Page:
African Union peacekeepers from the Republic of the Congo had a role in the March disappearance of 11 people, including four women, in the Central African Republic, Human Rights Watch reported Monday.
According to HRW, 20 soldiers from the African Union peacekeeping force in the CAR, known as MISCA, kidnapped at least 11 people from the home of a local militia leader in Boali, around 50 miles outside of the capital Bangui.
Witnesses told HRW the hostages were detained after the militia group anti-Balaka killed a Congolese peacekeeper on March 24 and wounded four others. The detained people have not been heard from or seen since the kidnapping.
“The African Union needs to say what happened to the group that was detained and taken by the Congolese peacekeepers,” said Peter Bouckaert, emergencies director at HRW. “The peacekeepers are there to protect the civilian population, not to abuse them.”
HRW has called for an independent investigation into the matter, and has demanded the immediate suspension of peacekeeping duties for the troops implicated in the disappearance. According to HRW, many local residents — including local officials — are afraid to get involved in an investigation because the MISCA is known for violence and intimidation tactics.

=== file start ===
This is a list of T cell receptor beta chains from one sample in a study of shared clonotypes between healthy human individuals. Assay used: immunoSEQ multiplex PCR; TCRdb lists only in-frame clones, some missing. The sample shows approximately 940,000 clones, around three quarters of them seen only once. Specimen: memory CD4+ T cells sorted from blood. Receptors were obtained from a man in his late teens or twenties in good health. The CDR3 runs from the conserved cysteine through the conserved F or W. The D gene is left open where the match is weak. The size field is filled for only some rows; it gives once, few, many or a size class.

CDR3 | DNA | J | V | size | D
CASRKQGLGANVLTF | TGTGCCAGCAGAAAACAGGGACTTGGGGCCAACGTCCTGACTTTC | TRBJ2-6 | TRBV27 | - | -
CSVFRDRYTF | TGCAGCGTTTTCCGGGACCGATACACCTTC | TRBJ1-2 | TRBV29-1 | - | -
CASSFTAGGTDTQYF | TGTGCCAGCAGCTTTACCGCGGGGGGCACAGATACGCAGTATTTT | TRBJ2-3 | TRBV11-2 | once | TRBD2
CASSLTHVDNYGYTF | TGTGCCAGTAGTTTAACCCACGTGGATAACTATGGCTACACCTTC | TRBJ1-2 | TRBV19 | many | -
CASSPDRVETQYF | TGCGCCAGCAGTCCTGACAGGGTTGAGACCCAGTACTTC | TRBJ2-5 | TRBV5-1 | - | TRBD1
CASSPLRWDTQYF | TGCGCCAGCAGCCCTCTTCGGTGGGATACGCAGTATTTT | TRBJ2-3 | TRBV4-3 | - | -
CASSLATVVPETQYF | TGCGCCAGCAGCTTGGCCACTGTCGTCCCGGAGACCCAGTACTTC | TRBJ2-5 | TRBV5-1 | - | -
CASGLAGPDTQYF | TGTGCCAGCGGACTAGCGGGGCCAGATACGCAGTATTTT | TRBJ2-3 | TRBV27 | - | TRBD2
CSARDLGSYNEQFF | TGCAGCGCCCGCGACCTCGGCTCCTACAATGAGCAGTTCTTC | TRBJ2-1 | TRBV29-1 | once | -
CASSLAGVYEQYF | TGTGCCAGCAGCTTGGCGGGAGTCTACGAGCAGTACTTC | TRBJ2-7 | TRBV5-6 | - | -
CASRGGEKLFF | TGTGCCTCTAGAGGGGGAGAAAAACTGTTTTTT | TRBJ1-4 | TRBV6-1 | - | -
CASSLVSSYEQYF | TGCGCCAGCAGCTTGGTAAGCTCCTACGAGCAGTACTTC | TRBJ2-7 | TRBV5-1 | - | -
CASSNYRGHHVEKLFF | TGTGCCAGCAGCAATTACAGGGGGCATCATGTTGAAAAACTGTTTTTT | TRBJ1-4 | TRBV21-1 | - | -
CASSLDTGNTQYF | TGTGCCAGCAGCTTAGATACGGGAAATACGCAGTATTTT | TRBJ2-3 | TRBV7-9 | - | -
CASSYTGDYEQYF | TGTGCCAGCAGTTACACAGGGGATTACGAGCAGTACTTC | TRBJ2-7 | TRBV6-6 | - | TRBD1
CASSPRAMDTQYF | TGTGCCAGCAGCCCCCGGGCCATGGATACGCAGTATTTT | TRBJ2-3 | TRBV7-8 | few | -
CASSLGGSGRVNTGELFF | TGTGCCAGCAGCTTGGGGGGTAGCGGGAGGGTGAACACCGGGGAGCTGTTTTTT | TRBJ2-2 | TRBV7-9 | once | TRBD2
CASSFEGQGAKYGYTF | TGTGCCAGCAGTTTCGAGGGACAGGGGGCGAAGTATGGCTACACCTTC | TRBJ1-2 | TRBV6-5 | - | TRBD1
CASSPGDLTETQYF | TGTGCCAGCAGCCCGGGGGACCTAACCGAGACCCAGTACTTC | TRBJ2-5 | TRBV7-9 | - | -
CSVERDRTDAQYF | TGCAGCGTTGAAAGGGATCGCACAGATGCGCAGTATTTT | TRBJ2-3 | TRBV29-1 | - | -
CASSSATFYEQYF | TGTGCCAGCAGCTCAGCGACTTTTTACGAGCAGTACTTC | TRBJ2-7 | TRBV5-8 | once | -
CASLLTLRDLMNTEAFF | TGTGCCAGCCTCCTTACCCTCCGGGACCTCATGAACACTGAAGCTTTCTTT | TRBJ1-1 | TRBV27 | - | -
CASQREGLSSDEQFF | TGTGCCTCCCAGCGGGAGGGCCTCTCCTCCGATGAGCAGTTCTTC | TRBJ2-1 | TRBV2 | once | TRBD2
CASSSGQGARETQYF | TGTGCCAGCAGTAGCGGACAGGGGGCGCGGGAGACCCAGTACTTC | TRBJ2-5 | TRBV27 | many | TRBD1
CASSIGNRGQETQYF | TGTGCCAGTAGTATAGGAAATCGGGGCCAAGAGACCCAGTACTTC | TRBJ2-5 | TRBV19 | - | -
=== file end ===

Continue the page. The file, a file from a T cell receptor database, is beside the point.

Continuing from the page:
During a HRW investigation of the March disappearances, which was conducted on May 25, MISCA soldiers severely beat a local police officer and broke a beer bottle over his head following a dispute at a checkpoint.
MISCA is conducting an internal investigation into the incident, which HRW will participate in.
According to HRW, the anti-Balaka are largely Christian fighters engaged in a battle against predominantly Muslim Seleka forces, which overthrew the previous government in a March 2013 military campaign.
Both groups, according to HRW, have committed human rights violations against the local population over the past year. African Union and French peacekeepers were deployed to help stabilize the volatile situation and protect civilians, but most of the French soldiers have been pulled out of the region.
The kidnappings, known as enforced disappearances, are considered a crime under international law and can be prosecuted in the International Criminal Court (ICC).
“Enforced disappearances, torture and extrajudicial killings of civilians are serious human rights crimes and make a mockery of MISCA’s mandate,” Bouckaert said. “The African Union needs to investigate and address these crimes immediately. At stake is nothing less than the reputation and legitimacy of the peacekeeping force in a country that desperately needs protection.”